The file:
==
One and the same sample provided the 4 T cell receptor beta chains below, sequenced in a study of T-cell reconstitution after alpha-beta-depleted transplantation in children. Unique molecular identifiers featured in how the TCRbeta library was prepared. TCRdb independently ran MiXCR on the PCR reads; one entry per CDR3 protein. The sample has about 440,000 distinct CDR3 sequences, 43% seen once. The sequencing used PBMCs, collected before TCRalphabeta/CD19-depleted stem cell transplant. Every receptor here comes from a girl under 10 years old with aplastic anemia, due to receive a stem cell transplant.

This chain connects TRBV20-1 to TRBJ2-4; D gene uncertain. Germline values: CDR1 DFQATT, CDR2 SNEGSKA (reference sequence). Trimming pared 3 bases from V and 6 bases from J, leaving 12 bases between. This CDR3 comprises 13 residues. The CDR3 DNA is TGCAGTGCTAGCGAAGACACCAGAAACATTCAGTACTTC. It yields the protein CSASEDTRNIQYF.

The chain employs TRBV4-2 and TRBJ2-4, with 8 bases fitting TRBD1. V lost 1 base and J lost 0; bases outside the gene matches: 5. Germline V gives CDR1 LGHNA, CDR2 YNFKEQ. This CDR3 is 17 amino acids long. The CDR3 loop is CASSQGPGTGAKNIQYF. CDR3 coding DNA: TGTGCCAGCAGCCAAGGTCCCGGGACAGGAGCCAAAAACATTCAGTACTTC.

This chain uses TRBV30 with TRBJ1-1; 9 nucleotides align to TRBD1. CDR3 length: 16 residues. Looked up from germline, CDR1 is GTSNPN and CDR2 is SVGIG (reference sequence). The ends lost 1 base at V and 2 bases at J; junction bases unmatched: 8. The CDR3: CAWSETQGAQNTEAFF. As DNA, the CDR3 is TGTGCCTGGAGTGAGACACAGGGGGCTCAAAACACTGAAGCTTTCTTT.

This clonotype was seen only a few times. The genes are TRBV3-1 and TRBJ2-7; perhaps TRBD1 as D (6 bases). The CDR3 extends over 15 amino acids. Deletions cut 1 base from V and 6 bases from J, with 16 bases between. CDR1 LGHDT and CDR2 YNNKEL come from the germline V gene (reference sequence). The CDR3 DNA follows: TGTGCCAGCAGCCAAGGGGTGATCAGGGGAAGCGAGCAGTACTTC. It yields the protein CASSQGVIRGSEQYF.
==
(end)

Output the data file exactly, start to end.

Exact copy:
One and the same sample provided the 4 T cell receptor beta chains below, sequenced in a study of T-cell reconstitution after alpha-beta-depleted transplantation in children. Unique molecular identifiers featured in how the TCRbeta library was prepared. TCRdb independently ran MiXCR on the PCR reads; one entry per CDR3 protein. The sample has about 440,000 distinct CDR3 sequences, 43% seen once. The sequencing used PBMCs, collected before TCRalphabeta/CD19-depleted stem cell transplant. Every receptor here comes from a girl under 10 years old with aplastic anemia, due to receive a stem cell transplant.

This chain connects TRBV20-1 to TRBJ2-4; D gene uncertain. Germline values: CDR1 DFQATT, CDR2 SNEGSKA (reference sequence). Trimming pared 3 bases from V and 6 bases from J, leaving 12 bases between. This CDR3 comprises 13 residues. The CDR3 DNA is TGCAGTGCTAGCGAAGACACCAGAAACATTCAGTACTTC. It yields the protein CSASEDTRNIQYF.

The chain employs TRBV4-2 and TRBJ2-4, with 8 bases fitting TRBD1. V lost 1 base and J lost 0; bases outside the gene matches: 5. Germline V gives CDR1 LGHNA, CDR2 YNFKEQ. This CDR3 is 17 amino acids long. The CDR3 loop is CASSQGPGTGAKNIQYF. CDR3 coding DNA: TGTGCCAGCAGCCAAGGTCCCGGGACAGGAGCCAAAAACATTCAGTACTTC.

This chain uses TRBV30 with TRBJ1-1; 9 nucleotides align to TRBD1. CDR3 length: 16 residues. Looked up from germline, CDR1 is GTSNPN and CDR2 is SVGIG (reference sequence). The ends lost 1 base at V and 2 bases at J; junction bases unmatched: 8. The CDR3: CAWSETQGAQNTEAFF. As DNA, the CDR3 is TGTGCCTGGAGTGAGACACAGGGGGCTCAAAACACTGAAGCTTTCTTT.

This clonotype was seen only a few times. The genes are TRBV3-1 and TRBJ2-7; perhaps TRBD1 as D (6 bases). The CDR3 extends over 15 amino acids. Deletions cut 1 base from V and 6 bases from J, with 16 bases between. CDR1 LGHDT and CDR2 YNNKEL come from the germline V gene (reference sequence). The CDR3 DNA follows: TGTGCCAGCAGCCAAGGGGTGATCAGGGGAAGCGAGCAGTACTTC. It yields the protein CASSQGVIRGSEQYF.